3.4.2. Nucleases and Other Enzymes of Hepatopancreas

The red king crab hepatopancreas is a source of enzymes such as nucleases (Table 2). Ca 2 + - and Mg 2 + -dependent DNase, which is characterized by high thermal stability, has been studied in detail: the enzyme remains absolutely active after 3 h of incubation at 60 °C, whereas incubation for 30 min at 100 °C resulted in only 7% loss of activity [60]. Based on the circular dichroism (CD) spectrum, the protein appears to be a compact globule and consists mainly of β -layers (75%) [61]. The pI value is 4 and the optimal reaction temperature range is 50–60 °C [62].
This DNase has a pronounced specificity for the secondary structure of DNA and predominantly cleaves double-stranded substrates (DNA and RNA–DNA duplexes, while the RNA remains intact). The minimum duplex size for cleavage by DNase is 9 bp; the enzyme does not hydrolyze RNA [62]. The DNase cleaves phosphodiester bonds with the formation of 5-phosphate and 3-OH terminal groups. Ca 2 + and Mg 2 + together have a positive synergistic effect on the rate of the hydrolysis reaction. The unique properties of DNase enable it to be used effectively for the rapid analysis of single nucleotide polymorphisms and the normalization of nucleic acid libraries [63,64,65,66]. In the hepatopancreas of red king crab, other nucleases (RNases) and phosphoesterases were found (Table 2).
The enzyme preparation from the hepatopancreas contains several other enzymatic activities, which allows this enzyme complex to be used for the depolymerization of β -glycosidic bonds in chitosan [69,70,71]. Lipase activity has also been observed [33]; however, other activities of hepatopancreas enzymes have not been sufficiently studied in comparison with proteolytic and nuclease activities.

3.4.3. Hyaluronidase Activity of Hepatopancreas Homogenate

Currently, the structure of hyaluronidases of the Malacostraca class has not been studied in sufficient detail. In the open database of UniProt protein sequences, there are only four representatives of this class for which amino acid sequences of hyaluronidases are available: two representative of Decapods, including Whiteleg shrimp (Litopenaeus vannamei, UniProt A0A423SH46) and orange mud crab (Scylla olivacea, two UniProt proteins A0A0P4VVV1 and A0A0N7ZAX3), and two representative of Isopoda, which are pill-bug Armadillidium vulgare (only one of two proteins is characterized as UniProt A0A444ST78) and Armadillidium nasatum (UniProt A0A5N5TJL6) (Figure 1). Earlier, hyaluronidase activity was found in the complex of enzymes of the red king crab hepatopancreas homogenate [72].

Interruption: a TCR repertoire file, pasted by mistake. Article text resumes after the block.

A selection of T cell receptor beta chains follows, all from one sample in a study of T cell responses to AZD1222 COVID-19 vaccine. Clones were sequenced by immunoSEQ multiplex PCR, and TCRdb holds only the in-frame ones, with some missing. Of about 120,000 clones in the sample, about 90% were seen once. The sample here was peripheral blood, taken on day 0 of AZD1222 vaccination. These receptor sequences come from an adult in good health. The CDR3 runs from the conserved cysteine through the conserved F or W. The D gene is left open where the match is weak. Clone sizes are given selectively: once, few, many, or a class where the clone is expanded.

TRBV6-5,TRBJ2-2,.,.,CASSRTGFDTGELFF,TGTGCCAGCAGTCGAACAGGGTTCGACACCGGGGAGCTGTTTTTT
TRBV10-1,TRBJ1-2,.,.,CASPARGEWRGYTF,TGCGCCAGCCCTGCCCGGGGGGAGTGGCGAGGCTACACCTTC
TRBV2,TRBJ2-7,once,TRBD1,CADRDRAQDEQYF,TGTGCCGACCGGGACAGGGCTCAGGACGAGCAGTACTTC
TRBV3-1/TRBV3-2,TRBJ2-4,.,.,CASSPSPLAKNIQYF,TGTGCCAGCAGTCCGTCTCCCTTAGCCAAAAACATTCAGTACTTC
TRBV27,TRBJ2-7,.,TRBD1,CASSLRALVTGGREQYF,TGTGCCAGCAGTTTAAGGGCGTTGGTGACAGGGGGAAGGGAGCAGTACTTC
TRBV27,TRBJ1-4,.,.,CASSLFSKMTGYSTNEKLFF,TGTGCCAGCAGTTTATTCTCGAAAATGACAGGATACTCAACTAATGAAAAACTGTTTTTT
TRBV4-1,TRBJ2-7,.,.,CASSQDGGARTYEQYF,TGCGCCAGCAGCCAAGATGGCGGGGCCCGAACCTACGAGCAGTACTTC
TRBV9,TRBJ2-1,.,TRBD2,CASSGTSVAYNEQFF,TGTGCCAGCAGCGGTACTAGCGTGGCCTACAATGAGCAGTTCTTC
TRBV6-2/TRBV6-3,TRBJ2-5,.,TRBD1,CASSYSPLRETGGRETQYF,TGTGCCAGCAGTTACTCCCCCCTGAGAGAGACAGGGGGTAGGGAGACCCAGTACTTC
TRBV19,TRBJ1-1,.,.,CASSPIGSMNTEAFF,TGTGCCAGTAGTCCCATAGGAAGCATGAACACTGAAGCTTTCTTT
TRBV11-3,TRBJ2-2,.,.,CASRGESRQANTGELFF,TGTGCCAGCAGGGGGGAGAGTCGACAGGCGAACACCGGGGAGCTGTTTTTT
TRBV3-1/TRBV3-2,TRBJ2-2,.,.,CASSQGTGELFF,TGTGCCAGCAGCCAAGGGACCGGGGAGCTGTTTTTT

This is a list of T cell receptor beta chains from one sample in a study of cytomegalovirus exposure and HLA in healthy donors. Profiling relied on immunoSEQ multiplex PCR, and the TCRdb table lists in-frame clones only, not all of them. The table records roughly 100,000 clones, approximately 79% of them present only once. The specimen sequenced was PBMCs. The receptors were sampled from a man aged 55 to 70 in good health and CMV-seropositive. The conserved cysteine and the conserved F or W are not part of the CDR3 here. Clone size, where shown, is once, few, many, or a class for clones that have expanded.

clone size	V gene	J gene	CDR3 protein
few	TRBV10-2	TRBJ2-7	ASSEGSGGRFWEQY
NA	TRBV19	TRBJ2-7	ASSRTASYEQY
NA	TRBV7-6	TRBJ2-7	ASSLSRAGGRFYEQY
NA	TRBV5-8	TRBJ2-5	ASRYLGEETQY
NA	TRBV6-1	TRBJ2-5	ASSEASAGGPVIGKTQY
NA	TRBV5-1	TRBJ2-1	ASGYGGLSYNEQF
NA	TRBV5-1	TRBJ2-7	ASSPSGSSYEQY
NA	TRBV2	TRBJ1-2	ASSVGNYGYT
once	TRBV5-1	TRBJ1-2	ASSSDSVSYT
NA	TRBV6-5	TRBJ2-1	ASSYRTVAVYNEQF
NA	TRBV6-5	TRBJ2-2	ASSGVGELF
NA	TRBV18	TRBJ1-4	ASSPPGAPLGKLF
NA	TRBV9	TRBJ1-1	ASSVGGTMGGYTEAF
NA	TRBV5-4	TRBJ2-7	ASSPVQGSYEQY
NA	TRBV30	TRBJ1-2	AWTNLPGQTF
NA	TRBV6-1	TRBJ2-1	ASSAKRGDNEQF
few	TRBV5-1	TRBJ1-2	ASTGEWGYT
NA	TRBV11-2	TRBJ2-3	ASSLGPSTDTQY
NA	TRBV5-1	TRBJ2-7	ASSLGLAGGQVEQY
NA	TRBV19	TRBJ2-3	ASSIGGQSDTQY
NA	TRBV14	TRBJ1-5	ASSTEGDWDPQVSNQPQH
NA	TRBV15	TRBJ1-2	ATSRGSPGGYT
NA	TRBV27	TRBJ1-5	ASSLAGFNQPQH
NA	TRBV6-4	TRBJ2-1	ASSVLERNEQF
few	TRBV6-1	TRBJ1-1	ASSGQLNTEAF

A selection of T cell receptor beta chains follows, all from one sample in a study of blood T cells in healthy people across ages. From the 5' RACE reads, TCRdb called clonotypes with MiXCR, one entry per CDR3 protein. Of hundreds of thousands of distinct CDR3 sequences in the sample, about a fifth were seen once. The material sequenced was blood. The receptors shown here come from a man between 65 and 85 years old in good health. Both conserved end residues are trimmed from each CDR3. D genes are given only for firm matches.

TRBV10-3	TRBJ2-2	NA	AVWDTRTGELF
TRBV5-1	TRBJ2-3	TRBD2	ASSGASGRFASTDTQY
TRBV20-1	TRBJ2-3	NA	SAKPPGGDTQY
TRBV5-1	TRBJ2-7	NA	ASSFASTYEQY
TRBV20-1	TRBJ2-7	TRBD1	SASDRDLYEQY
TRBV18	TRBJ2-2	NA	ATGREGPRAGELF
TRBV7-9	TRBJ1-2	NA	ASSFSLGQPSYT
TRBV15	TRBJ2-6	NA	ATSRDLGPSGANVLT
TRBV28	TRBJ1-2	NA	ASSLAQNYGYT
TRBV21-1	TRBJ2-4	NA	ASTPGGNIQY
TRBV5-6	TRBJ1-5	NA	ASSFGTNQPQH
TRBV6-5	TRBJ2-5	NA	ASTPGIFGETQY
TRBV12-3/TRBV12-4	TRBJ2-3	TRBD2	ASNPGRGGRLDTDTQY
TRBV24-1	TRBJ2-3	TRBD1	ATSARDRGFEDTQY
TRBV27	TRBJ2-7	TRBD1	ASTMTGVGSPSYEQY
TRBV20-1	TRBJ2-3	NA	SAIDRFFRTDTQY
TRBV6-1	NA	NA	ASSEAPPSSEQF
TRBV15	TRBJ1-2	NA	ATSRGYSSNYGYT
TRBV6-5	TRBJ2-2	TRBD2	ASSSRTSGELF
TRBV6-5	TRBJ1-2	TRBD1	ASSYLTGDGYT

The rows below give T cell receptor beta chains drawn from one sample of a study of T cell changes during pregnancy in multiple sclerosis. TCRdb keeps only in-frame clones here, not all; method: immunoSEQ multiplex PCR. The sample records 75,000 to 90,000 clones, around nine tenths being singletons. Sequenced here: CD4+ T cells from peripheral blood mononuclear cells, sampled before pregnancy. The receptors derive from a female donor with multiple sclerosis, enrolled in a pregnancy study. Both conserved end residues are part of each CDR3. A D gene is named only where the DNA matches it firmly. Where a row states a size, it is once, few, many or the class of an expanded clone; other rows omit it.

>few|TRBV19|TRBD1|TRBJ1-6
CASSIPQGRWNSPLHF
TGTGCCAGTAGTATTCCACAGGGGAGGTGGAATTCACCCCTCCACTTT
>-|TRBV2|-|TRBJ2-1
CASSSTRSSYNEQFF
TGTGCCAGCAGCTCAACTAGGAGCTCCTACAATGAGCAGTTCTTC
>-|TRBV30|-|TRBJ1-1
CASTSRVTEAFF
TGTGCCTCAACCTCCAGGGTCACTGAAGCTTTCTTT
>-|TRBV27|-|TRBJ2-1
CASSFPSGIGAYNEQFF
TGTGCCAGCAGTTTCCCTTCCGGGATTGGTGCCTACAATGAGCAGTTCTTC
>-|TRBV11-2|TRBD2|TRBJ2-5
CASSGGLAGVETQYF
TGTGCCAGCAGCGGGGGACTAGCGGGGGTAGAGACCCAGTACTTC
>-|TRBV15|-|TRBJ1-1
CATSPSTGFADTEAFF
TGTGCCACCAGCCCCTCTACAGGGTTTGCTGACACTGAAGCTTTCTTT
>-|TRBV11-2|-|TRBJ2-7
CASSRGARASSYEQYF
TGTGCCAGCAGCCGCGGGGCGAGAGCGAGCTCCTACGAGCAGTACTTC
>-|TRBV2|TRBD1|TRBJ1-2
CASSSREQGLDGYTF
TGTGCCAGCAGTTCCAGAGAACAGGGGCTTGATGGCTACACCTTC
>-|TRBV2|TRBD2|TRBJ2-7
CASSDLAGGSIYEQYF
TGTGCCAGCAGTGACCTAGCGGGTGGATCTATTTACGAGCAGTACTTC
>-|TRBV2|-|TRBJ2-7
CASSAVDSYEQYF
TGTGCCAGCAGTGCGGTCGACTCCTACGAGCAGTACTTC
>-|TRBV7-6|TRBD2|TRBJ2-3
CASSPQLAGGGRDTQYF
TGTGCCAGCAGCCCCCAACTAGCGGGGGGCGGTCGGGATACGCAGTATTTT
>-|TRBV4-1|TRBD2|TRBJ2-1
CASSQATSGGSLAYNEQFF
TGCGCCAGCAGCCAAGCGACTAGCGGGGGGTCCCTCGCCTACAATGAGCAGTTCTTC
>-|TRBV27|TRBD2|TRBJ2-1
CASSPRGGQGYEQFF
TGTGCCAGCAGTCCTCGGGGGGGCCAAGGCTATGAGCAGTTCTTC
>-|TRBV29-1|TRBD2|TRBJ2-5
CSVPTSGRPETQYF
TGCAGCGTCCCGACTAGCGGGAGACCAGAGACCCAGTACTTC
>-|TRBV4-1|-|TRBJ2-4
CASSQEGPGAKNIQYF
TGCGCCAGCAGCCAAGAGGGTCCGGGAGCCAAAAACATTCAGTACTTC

In our previous work, the kinetics of the hydrolysis of hyaluronic acid in cosmetic fillers with the red king crab hepatopancreas homogenate was studied for the first time [73]. Using the methods of turbidimetric analysis, atomic force microscopy, and nuclear magnetic resonance spectroscopy, the kinetics of hydrolysis and the structural transformation of hyaluronic acid under the action of homogenate enzymes were investigated. We found that the obtained homogenate has activity comparable to commercially available hyaluronidase preparations. In this work, we demonstrated the possibility of using an enzymatic preparation based on hepatopancreas homogenate for the treatment of complications after the injection of fillers based on hyaluronic acid. Further studies of the effectiveness and safety of hyaluronidase from hepatopancreas on model animals will enable us to develop new drugs for the treatment of complications of filler injections in the near future.

3.5. Other Valuable Non-Protein Components of the Red King Crab Hepatopancreas

The crab hepatopancreas is a source of enzymes and other valuable products. For example, a preparation with the properties of an inhibitor of serine proteinases was obtained and characterized from the hepatopancreas, and its effect on the process of human blood plasma coagulation was studied [74]. The tested inhibitor showed an anticoagulant effect that was more pronounced when combined with heparin. Procedures hwere developed to obtain an inhibitor both from the raw material [75] and in the recombinant form [76].
The hepatopancreas contains a large amount of fat, which varies from 10 to 26% [18,77,78]. In the study of the fractional composition of crab fat, it was found to contain triglycerides at a rate of up to 55%, as well as polyunsaturated fatty acids, including ω -3 (14–24% of the total of all fatty acids). Hepatopancreas fat does not contain toxic substances and can be used as a food supplement or as an ingredient for cosmetic products.

4. Discussion

4.1. Prospects of Processing Waste from Other Commercial Crab Species

The commercial species of crabs include representatives of the false (Anomura) and true crabs (Brachyura) of Pleocyemata. Brachyura includes opilio crab (Chionoecetes opilio), which is also a commercially important catch for marine fisheries. Crabs of this suborder have similar enzymatic activity in their digestive system. For example, the proteolytic activities of enzyme preparations from the hepatopancreas of red king crab and opilio crab are practically the same [21]. The zymogram showed that the hepatopancreas of opilio crab contains at least 10 proteolytic enzymes.